What does a future Hall of Famer look like before anyone knows who he is?

And how about a future Triple Crown winner? Could you pick him out from among a stack of rookie cards, when that stack was still nothing but hopes and dreams?

That was the challenge presented to collectors who happened upon the 2000 Topps Traded Miguel Cabrera rookie card more than two decades ago now.

Check prices on eBay (affiliate link)

Check prices on Amazon (affiliate link)

At first glance, Cabrera looks just about like any other prospect, standing there in his 50s-soap-colored Florida Marlins jersey, waiting for a pitch.

He’s not a beanpole like some young guys are in their early days — think Ben Grieve or even a young Barry Bonds.

And he’s not sporting any teen-angst sprouts on his upper lip — think Greg Maddux on his 1987 Donruss Rated Rookie card.

How in the world, then, could you distinguish Cabrera from other rookies in the set, guys like Pat Strange and Rico Washington and Brandon Phillips?

You pretty much couldn’t, unless you were a diehard scouting reports geek, or maybe an Expos fan who knew something about Phillips … at least until you turned Cabrera’s card over:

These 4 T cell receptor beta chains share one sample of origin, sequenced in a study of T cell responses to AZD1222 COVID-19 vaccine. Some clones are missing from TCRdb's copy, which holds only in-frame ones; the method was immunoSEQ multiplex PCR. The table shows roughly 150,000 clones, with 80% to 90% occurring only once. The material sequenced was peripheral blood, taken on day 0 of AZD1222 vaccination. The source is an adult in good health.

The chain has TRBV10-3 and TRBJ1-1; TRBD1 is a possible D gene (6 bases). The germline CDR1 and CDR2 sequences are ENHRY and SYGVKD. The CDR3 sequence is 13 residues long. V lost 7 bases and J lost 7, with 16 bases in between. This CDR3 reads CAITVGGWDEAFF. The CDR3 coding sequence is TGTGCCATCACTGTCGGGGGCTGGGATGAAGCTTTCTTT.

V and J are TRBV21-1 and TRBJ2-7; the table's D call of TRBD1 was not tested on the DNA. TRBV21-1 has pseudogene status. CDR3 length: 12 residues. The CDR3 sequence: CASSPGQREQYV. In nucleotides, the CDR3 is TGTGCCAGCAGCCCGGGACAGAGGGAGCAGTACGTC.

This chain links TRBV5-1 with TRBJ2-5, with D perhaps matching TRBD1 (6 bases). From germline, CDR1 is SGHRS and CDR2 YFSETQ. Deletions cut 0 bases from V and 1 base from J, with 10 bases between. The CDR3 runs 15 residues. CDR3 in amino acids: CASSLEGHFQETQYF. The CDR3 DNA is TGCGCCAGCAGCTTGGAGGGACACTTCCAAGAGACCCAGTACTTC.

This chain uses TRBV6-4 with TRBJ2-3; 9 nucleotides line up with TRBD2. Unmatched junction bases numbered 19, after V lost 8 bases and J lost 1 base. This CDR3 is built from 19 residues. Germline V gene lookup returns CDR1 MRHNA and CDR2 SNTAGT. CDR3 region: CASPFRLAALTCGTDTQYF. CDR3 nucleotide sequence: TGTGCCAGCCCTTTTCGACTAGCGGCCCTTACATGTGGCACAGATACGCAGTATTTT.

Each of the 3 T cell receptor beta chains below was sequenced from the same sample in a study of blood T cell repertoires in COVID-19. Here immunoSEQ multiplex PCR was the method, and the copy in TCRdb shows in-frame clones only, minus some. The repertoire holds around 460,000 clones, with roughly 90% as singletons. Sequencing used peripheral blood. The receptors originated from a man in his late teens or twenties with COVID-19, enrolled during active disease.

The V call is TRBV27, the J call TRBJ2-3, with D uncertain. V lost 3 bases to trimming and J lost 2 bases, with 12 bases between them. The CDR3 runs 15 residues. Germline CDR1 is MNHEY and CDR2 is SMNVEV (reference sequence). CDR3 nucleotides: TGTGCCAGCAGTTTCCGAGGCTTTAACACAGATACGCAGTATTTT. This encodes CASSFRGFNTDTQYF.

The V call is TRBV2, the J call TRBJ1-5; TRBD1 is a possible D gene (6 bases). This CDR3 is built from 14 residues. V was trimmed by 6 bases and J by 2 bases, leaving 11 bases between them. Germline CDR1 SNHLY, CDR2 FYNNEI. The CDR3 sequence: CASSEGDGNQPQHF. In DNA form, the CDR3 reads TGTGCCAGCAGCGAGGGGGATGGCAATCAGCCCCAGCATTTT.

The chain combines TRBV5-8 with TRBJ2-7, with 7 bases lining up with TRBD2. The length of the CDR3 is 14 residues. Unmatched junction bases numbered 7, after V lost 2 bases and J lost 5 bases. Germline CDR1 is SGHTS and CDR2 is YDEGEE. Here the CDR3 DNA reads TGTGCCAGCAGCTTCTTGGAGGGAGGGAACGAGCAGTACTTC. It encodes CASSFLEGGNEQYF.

Check prices on eBay (affiliate link)

Check prices on Amazon (affiliate link)

There, Cabrera looks young, sure, but still not all that remarkable.

But if you scan those biographical stats, or read through the block of text, something stands out …

Born on April 18, 1983 …

Signed by the Marlins on July 2, 1999 …

Hey … that means Cabrera was just 16 when he landed his first professional deal.

And, not much more than a year later, there he was, one of just 135 guys to appear in a major baseball card set — a Major League Baseball card set.

At just 17 years old!

No matter how you slice it, that’s not a normal occurrence. Maybe, then — just maybe — this kid was going to be something special. He certainly was getting an early start on things, even if his MLB debut was still a few years away.

Once Cabrera crashed the party in Miami, of course, it didn’t take him long to prove he belonged, batting .268 with 12 home runs and 62 RBI in about half a season as a rookie in 2003, then helping Miami win their first World Series title that fall.

And from there, it was off to the races, developing into one of the greatest hitters in the game. It all culminated with the American League Triple Crown in 2013, which netted Cabrera his second consecutive AL MVP award.

These days, Cabrera is taking aim at some pretty incredible career numbers, including 500 home runs and 3000 hits, and he’ll almost certainly collect his Cooperstown plaque five years after he hangs up his spikes.

And that 2000 Topps Traded rookie card of his?

You can expect to pay $1200 or more for a copy in “perfect” PSA 10 condition, with PSA 9s checking in around $350 and “eights” selling in the range of $150 or so.

And, when you look at that card these days? Yeah, it’s pretty easy to see just how good that young man will be … someday.

Want to see a video version of this article?